The league had its first games on May 30, 1943, with all the teams located in the Midwest, near Chicago. At a stadium in Rockford, Illinois, only 700 people watched Jochum and the Blue Sox defeat the Rockford Peaches, 4-3, on opening day. League attendance started off small, and many of those who went to the games did so for the novelty of seeing women play baseball.
“You got a lot of people that liked to see the legs and laugh, but they didn’t expect to see you play good baseball,” player Lavonne “Pepper” Paire said in 1992. “We got them out there maybe because of our uniforms, maybe because of the publicity, but we kept them there because we played damn good baseball.”
Indeed, the players soon began winning over more fans with their talents. Wally Pipp, a former New York Yankees first baseman, called one player, Dorothy “Dottie” Kamenshek, “the fanciest fielding first baseman I’ve ever seen, man or woman.”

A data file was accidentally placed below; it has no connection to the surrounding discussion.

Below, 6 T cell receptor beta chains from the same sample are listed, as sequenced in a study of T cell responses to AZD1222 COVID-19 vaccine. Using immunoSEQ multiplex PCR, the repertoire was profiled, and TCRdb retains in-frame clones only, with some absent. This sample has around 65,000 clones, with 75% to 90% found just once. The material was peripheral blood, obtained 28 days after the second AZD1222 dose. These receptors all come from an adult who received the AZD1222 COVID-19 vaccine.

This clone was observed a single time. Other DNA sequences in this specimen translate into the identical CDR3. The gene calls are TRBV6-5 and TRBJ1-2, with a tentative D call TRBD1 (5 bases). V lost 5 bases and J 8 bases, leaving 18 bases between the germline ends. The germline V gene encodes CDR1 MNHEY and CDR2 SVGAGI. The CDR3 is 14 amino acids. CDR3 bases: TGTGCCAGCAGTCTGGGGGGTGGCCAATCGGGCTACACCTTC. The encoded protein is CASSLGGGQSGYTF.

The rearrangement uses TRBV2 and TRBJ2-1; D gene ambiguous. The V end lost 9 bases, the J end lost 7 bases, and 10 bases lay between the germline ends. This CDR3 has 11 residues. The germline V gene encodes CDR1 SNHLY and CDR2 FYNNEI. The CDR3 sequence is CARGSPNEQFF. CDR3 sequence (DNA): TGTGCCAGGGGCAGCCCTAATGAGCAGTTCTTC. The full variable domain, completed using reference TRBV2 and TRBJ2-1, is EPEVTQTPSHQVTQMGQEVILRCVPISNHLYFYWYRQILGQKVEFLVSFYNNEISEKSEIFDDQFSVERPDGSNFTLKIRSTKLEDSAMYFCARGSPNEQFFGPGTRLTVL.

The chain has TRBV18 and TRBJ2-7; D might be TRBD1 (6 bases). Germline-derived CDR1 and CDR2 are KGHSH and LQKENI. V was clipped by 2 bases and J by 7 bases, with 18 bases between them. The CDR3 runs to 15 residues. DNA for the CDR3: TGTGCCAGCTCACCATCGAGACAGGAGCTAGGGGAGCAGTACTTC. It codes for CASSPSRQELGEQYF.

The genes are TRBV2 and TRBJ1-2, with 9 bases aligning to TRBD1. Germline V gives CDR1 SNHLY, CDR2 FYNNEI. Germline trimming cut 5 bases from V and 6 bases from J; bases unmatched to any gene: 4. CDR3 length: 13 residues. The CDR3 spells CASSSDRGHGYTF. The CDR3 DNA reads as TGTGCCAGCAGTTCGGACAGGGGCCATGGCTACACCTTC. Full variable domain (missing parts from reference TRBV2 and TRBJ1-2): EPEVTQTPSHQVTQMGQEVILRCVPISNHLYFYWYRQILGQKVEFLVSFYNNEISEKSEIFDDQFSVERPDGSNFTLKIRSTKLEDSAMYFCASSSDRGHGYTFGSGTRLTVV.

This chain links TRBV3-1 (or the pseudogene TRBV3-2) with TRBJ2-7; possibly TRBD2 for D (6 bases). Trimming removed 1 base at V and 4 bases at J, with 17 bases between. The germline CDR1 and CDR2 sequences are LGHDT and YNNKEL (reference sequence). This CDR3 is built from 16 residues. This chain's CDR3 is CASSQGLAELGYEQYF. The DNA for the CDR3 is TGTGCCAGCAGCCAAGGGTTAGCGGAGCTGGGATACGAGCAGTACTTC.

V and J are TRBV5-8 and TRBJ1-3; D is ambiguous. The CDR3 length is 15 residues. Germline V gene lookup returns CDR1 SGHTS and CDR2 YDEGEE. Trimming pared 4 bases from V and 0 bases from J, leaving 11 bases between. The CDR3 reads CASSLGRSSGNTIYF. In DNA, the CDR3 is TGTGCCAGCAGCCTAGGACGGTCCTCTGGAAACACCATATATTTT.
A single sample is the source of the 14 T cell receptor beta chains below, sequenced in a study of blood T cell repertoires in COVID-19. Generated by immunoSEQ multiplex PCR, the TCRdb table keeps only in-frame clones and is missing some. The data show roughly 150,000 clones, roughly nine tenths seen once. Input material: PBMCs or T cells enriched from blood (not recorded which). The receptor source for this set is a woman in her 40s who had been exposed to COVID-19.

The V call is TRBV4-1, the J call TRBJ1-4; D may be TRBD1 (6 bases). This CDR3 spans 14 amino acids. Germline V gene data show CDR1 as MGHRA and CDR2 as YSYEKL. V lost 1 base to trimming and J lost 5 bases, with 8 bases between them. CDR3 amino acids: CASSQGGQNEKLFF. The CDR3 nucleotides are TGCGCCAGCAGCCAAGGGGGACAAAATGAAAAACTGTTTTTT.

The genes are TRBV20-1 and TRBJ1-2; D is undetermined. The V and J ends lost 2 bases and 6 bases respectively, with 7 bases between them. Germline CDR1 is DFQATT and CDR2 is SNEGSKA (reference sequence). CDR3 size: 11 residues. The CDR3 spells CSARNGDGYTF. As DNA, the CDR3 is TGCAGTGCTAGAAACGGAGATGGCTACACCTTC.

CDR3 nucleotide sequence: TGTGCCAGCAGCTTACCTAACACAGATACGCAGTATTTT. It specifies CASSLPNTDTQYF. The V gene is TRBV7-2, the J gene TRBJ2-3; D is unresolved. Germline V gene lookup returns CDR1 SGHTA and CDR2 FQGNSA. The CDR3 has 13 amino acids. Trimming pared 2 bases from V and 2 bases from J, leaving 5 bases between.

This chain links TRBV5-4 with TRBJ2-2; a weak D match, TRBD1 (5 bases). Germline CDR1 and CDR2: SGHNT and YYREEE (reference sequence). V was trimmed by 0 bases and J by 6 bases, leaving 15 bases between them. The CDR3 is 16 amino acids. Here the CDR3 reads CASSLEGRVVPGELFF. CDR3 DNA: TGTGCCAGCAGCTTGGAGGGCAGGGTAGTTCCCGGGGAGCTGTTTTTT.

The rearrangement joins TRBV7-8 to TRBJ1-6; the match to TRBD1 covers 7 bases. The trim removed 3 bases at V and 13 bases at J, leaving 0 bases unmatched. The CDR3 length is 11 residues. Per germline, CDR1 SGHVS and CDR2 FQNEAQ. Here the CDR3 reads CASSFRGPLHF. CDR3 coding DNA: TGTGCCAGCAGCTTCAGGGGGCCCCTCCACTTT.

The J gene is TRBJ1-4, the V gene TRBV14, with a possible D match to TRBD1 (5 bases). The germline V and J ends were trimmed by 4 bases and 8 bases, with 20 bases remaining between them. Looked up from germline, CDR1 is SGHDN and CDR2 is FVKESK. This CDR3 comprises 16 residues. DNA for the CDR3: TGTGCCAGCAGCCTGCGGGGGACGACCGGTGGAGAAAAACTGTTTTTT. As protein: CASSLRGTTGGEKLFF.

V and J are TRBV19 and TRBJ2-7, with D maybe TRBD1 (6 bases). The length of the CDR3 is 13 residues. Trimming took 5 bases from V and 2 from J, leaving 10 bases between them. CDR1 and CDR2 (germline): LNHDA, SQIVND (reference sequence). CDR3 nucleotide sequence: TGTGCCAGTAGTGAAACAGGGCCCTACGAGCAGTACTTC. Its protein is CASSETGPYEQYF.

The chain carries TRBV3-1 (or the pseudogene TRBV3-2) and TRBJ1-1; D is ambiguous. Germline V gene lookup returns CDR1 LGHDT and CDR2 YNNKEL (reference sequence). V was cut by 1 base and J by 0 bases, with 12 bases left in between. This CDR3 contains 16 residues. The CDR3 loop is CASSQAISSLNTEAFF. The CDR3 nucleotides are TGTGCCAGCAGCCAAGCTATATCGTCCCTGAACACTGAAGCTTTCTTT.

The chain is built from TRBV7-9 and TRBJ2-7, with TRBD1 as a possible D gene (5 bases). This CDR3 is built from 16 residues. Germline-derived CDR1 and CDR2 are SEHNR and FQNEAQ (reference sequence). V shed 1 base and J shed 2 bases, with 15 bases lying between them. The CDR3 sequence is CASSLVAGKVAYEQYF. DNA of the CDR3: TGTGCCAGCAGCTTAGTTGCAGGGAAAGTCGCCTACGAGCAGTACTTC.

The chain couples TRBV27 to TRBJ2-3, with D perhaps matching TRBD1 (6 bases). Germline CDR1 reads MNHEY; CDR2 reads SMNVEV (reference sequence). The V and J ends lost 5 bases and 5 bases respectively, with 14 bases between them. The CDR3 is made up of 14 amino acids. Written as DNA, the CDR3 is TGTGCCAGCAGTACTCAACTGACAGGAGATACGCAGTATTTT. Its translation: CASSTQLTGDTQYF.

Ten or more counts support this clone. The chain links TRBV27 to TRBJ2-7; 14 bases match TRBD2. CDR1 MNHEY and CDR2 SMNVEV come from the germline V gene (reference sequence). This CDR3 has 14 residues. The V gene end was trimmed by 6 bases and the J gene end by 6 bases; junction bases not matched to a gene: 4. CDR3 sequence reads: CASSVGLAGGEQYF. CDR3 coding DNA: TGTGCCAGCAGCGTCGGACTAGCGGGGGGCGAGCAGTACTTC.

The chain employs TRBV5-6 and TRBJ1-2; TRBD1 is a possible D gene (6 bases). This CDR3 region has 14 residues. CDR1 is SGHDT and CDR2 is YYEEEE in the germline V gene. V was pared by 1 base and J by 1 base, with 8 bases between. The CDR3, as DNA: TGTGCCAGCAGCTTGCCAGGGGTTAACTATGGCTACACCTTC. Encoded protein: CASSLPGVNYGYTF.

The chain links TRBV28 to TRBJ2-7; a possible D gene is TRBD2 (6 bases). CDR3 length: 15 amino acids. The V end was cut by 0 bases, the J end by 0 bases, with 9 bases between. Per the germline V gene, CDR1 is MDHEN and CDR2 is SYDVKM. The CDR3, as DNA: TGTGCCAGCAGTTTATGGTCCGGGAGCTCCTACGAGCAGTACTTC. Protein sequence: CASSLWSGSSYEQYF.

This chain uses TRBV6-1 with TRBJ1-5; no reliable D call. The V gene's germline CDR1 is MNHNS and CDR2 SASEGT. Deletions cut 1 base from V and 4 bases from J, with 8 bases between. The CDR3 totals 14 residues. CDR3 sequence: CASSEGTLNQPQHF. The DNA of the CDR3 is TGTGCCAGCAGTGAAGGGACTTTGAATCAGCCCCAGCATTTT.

The players not only helped take people’s minds off the war, they also captured the patriotic mood of the country. During the playing of the national anthem before each game, the two teams lined up from home plate down the first and third baselines in the shape of a “V” for victory. The ballplayers—many of whom had husbands, boyfriends, or brothers off fighting—also played exhibition games at Army training camps and hospitals.
By 1945, the year the war ended, the league’s popularity had exploded, with at least one team even outdrawing the local men’s semipro squad. The league’s popularity reached a peak three years later, expanding to 10 teams and attracting more than 900,000 fans to games.